White Sox the new stars in merchandise race

June 09, 1991|By Bruce Buursma | Bruce Buursma,Chicago Tribune

CHICAGO -- From Blue Island to the faraway redwood forests, with the speed of a Nolan Ryan fastball and all the subtlety of a Mae West lob, long-suppressed Sox appeal is back.

It has returned with stunning virility, enshrouded in silver and black and bearing a modernized old English logo that harkens back to a more elegant era in the history of the Chicago White Sox franchise.

And though the team's players, at least through the first quarter of the season, look more imposing in their new uniforms than in the American League West Division race, the licensed merchandise with the new Sox logo and sock-in-a-diamond insignia is rocketing toward the top of Major League Baseball's sales standings.

"The new uniforms and logo were the key to reshaping our image and re-enfranchising the disenfranchised Sox fans," said Rob Gallas, the team's senior vice president of marketing. "For a long time, I don't think people were proud to wear White Sox stuff."

But today, Sox apparel is not only widely visible on the throngs of fans flocking to the new Comiskey Park, it also is selling briskly from Albuquerque to Altoona and even in Wrigleyville.

At the end of March, the most recent reporting period for Major League Baseball Properties, the Sox zoomed into eighth place in market share among the 26 teams, up from 18th at the end of 1990 and 25th as recently as the first quarter of last year.

"The exciting thing about the Sox is that they've come back so far so fast," said Frank Simio, vice president of licensing operations for Major League Baseball Properties. "The team is having a resurgence on the field, and they're in a new park with new uniforms; you couldn't ask for a better set of circumstances."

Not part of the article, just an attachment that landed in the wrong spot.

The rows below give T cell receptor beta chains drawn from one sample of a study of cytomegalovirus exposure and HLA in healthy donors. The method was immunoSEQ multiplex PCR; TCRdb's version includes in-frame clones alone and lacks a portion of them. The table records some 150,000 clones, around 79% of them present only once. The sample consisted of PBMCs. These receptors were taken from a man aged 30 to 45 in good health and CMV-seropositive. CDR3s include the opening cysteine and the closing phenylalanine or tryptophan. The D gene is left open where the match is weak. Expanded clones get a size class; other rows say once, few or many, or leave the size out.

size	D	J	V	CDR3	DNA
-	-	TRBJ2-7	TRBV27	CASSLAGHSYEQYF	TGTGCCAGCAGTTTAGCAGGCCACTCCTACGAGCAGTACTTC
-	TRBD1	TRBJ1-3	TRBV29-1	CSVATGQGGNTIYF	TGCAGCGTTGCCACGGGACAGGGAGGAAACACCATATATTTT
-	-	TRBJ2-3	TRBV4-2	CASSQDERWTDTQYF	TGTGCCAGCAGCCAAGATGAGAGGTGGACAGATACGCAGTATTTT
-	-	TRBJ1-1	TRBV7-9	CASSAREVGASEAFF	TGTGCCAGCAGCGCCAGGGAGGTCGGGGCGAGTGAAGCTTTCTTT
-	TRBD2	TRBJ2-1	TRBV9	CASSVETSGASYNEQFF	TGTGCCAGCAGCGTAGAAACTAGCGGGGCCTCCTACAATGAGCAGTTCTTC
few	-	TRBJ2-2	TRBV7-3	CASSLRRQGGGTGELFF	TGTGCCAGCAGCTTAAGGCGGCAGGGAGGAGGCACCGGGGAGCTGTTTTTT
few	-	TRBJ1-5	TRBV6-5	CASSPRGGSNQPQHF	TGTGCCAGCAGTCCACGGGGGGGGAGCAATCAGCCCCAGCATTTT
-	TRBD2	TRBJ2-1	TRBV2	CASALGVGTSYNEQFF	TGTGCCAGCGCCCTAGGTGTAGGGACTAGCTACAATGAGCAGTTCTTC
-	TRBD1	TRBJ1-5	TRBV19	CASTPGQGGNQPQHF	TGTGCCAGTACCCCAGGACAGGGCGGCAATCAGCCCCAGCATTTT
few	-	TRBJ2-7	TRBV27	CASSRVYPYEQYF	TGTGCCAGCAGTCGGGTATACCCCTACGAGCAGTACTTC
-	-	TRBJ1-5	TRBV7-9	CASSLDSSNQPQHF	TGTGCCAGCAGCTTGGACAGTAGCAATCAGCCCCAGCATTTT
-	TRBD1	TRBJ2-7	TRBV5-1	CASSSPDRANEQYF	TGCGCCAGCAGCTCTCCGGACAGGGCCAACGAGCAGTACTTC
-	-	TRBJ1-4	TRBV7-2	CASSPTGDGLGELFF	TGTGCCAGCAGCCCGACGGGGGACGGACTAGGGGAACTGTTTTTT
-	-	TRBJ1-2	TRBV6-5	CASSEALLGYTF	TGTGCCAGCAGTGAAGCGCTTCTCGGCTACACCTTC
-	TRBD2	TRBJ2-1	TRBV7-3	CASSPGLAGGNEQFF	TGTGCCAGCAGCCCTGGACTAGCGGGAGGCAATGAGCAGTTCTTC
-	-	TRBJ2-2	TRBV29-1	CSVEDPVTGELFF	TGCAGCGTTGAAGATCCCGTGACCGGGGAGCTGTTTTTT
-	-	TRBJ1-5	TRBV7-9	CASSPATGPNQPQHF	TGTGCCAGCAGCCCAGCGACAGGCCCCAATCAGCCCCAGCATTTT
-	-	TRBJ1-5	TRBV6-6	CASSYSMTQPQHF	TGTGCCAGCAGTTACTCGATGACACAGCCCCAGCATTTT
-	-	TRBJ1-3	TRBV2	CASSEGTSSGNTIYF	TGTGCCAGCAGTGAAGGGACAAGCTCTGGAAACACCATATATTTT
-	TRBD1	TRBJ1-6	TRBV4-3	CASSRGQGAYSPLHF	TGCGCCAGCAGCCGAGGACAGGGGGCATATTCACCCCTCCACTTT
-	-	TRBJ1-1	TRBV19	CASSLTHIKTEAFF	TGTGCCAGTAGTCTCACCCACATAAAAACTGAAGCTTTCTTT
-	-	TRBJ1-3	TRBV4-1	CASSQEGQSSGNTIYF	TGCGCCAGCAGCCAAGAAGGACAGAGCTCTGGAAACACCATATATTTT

Simio said the Sox appear to be positively slump-proof in their sharp climb in the merchandising market, noting that their No. 8 ranking should be accompanied by "a bullet" to denote chart-busting upward momentum.

For his part, the Sox's Gallas is projecting that his team will be "soon in the top three," joining the New York Yankees and Oakland Athletics in the ranks of the elite.

That forecast appears to be more than mere South Side boosterism, based on reports from sporting goods retailers and licensed manufacturers taking orders for a dizzying array of clothing and novelty items with the Sox logo.

"We're going to make money on the White Sox for a change," said Randy Paun, sales manager for Sunburst Sportswear Inc., the Addison-based manufacturer of imprinted Sox and Cubs T-shirts and sweat shirts. "Over the years, the Cubs made us enough money to cover all our upfront costs for producing the merchandise for both teams. But now, because of the Sox being hot, we've been able to get bigger accounts all over the country."

Rex Rasmussen Jr., whose Bensenville-based Star Promotions distributes licensed sports products, said he carries "more than 100 Sox items," up from a bare-bones line of six T-shirts and caps last year.

"I can't get enough of the stuff," said Rasmussen. "Everybody got caught with their pants down. I've got back orders for Sox caps at airport gift shops, and 1,000 dozen isn't enough. It's just madness."

The lunacy extends even into the high-end apparel items, such as Starter jackets, DeLong leather jackets and the flamboyant Jeff Hamilton-designed lambskin jackets, which retail for about $1,000.

"There are only three teams that are selling well all over the country the Yankees, A's and the White Sox," said Bob Davidson, the national sales manager for Los Angeles-based Jeff Hamilton's J H Design Group. "And the Sox are the hottest right now. We were doing no business with the Sox before, but when their colors changed and they signed Bo Jackson, it became a brand new game."

The Sox's silver and black color scheme puts them in the league with the Los Angeles Raiders, who lead the National Football League in merchandise market share with 20 percent, and the Los Angeles Kings, who have about 35 percent of the market share for National Hockey League licensed products.

Despite laboring in a smaller market, the silver-and-black San Antonio Spurs rank in the top six in merchandise sales in the National Basketball Association.

At Sportmart, a 13-store chain of sporting good stores in metropolitan Chicago, sales of Sox merchandise have increased more than 400 percent from last year, said company spokesman John Lowenstein.

"It's just craziness," he said. "Sportmart guessed the White Sox would be big, but nobody expected them to be as powerful as they've been. Black and silver are definitely in style, and it's been a challenge to keep it all in stock."

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